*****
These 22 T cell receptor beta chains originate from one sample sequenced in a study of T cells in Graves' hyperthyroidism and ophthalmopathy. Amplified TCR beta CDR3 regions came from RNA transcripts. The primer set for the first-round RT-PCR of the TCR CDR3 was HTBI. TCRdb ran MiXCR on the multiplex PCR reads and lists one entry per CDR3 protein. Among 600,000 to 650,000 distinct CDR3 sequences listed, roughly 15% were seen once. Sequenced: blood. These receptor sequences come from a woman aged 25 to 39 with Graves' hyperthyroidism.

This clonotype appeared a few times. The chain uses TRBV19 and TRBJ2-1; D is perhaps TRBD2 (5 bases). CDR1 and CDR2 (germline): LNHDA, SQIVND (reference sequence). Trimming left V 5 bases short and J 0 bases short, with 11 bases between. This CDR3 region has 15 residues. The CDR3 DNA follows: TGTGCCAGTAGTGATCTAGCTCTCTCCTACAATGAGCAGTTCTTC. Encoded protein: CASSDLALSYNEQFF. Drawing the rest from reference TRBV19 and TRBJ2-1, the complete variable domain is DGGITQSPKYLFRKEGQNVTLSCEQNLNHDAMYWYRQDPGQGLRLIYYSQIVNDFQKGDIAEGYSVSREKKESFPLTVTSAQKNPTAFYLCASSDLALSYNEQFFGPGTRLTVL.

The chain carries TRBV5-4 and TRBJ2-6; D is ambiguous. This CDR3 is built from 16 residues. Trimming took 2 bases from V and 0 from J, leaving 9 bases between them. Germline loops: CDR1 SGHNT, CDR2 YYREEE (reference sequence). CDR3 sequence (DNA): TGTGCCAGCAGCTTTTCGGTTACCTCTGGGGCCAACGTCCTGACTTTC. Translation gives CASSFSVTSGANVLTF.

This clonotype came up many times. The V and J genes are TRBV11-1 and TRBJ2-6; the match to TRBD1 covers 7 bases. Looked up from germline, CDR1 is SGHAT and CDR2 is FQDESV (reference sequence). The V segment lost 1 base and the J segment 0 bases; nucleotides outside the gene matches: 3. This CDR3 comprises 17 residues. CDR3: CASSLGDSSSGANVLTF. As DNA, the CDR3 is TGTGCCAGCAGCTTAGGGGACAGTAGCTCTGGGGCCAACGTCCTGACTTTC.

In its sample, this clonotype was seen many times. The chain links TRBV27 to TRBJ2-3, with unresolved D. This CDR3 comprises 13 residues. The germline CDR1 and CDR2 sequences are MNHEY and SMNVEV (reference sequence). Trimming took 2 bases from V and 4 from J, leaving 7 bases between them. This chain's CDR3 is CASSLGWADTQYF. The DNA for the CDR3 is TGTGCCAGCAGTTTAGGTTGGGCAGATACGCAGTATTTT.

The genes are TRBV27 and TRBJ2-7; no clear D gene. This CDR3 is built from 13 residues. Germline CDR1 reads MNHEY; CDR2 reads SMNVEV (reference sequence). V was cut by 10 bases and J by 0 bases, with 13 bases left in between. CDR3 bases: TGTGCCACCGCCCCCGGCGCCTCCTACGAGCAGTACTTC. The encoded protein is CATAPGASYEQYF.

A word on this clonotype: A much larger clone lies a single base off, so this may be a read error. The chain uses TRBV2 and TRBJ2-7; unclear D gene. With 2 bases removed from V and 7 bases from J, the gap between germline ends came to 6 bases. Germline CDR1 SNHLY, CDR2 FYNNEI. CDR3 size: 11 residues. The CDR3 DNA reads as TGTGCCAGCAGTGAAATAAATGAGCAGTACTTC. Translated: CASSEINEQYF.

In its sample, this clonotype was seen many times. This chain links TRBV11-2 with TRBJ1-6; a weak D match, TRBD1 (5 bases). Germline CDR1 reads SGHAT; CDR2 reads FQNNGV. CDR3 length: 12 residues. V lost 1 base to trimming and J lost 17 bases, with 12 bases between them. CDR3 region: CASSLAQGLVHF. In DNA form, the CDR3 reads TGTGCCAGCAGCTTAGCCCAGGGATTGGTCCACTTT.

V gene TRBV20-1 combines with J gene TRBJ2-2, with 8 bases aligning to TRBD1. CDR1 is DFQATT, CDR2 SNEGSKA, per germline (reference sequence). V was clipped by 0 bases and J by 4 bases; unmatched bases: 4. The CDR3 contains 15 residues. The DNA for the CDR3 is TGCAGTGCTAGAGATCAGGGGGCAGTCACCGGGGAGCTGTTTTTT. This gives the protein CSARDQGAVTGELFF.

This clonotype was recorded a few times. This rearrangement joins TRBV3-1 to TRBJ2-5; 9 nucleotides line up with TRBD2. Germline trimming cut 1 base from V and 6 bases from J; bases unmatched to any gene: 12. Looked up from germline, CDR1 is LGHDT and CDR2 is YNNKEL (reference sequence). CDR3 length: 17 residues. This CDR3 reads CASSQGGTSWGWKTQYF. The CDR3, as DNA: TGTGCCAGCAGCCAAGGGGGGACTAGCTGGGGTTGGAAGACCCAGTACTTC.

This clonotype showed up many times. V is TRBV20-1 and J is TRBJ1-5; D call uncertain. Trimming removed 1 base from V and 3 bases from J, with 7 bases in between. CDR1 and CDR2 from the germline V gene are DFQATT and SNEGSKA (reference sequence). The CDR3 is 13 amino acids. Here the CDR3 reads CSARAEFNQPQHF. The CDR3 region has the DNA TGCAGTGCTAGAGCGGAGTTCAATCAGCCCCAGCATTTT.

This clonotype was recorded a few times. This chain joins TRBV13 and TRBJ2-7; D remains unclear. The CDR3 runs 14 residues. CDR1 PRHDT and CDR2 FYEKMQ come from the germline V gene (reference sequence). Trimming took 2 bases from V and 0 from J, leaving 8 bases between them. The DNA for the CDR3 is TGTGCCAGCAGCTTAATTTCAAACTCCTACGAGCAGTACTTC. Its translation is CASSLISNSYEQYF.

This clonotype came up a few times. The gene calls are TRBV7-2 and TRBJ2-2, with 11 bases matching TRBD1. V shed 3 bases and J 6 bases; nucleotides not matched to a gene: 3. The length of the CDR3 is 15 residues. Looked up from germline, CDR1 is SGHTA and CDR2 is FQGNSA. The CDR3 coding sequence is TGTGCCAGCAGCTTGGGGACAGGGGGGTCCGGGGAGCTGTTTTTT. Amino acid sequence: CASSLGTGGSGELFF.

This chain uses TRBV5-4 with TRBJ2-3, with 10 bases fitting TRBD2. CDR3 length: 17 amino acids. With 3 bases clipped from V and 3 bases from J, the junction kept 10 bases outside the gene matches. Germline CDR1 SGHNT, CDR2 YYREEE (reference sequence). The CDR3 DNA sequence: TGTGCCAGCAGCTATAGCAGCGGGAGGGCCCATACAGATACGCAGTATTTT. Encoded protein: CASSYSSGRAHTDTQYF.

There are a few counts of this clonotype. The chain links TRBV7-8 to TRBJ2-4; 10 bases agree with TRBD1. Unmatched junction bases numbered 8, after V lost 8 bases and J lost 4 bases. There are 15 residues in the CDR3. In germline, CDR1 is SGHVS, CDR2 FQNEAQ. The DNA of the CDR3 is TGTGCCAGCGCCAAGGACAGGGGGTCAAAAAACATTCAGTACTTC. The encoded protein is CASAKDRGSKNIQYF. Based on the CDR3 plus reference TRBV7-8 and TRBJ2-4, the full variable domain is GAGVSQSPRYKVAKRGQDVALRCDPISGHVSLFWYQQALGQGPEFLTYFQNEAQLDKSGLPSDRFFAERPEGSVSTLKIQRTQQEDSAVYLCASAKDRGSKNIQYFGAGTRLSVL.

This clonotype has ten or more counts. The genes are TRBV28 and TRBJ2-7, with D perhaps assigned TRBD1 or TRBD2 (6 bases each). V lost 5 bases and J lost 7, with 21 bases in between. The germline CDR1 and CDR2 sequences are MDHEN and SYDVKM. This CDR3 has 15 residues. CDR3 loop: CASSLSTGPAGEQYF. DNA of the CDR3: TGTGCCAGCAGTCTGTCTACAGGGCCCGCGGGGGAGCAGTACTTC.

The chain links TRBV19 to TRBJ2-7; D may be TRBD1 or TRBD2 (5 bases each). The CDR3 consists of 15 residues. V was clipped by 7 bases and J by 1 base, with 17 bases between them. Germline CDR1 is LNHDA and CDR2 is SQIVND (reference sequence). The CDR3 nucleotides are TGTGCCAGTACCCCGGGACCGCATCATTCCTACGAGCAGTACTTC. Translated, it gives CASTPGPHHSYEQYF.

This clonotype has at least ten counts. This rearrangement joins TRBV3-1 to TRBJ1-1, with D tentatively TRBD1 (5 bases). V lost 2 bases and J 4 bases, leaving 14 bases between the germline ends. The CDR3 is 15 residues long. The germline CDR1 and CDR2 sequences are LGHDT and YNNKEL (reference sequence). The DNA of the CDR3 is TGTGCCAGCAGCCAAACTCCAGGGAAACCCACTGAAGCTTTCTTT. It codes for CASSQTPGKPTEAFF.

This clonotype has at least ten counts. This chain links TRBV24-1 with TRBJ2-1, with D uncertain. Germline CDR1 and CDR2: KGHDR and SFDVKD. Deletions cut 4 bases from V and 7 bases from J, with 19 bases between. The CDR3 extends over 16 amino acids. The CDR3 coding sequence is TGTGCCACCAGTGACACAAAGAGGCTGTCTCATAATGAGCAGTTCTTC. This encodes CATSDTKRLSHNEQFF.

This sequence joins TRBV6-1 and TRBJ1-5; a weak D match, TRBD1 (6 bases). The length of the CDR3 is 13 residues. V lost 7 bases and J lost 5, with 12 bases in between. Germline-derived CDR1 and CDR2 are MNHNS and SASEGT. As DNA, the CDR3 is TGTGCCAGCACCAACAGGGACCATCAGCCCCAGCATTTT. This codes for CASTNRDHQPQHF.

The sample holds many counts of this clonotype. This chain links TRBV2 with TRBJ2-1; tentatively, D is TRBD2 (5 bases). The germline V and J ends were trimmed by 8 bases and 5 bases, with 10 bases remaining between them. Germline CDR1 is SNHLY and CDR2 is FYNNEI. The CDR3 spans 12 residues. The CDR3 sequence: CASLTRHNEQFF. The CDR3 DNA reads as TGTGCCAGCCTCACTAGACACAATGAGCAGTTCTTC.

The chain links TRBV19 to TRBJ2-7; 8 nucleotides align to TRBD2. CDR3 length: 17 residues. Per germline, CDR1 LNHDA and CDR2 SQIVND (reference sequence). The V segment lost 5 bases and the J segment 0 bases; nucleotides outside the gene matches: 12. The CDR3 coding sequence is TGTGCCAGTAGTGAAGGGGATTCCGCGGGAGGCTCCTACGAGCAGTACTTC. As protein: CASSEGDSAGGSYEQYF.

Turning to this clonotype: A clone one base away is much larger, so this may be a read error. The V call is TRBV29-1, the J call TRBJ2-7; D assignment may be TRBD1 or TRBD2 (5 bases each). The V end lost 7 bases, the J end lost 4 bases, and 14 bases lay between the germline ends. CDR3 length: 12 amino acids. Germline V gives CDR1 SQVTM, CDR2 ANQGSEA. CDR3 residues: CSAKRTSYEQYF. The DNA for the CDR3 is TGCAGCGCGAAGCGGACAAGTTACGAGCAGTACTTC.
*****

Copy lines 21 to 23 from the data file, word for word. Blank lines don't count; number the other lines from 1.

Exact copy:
The sample holds many counts of this clonotype. This chain links TRBV2 with TRBJ2-1; tentatively, D is TRBD2 (5 bases). The germline V and J ends were trimmed by 8 bases and 5 bases, with 10 bases remaining between them. Germline CDR1 is SNHLY and CDR2 is FYNNEI. The CDR3 spans 12 residues. The CDR3 sequence: CASLTRHNEQFF. The CDR3 DNA reads as TGTGCCAGCCTCACTAGACACAATGAGCAGTTCTTC.

The chain links TRBV19 to TRBJ2-7; 8 nucleotides align to TRBD2. CDR3 length: 17 residues. Per germline, CDR1 LNHDA and CDR2 SQIVND (reference sequence). The V segment lost 5 bases and the J segment 0 bases; nucleotides outside the gene matches: 12. The CDR3 coding sequence is TGTGCCAGTAGTGAAGGGGATTCCGCGGGAGGCTCCTACGAGCAGTACTTC. As protein: CASSEGDSAGGSYEQYF.

Turning to this clonotype: A clone one base away is much larger, so this may be a read error. The V call is TRBV29-1, the J call TRBJ2-7; D assignment may be TRBD1 or TRBD2 (5 bases each). The V end lost 7 bases, the J end lost 4 bases, and 14 bases lay between the germline ends. CDR3 length: 12 amino acids. Germline V gives CDR1 SQVTM, CDR2 ANQGSEA. CDR3 residues: CSAKRTSYEQYF. The DNA for the CDR3 is TGCAGCGCGAAGCGGACAAGTTACGAGCAGTACTTC.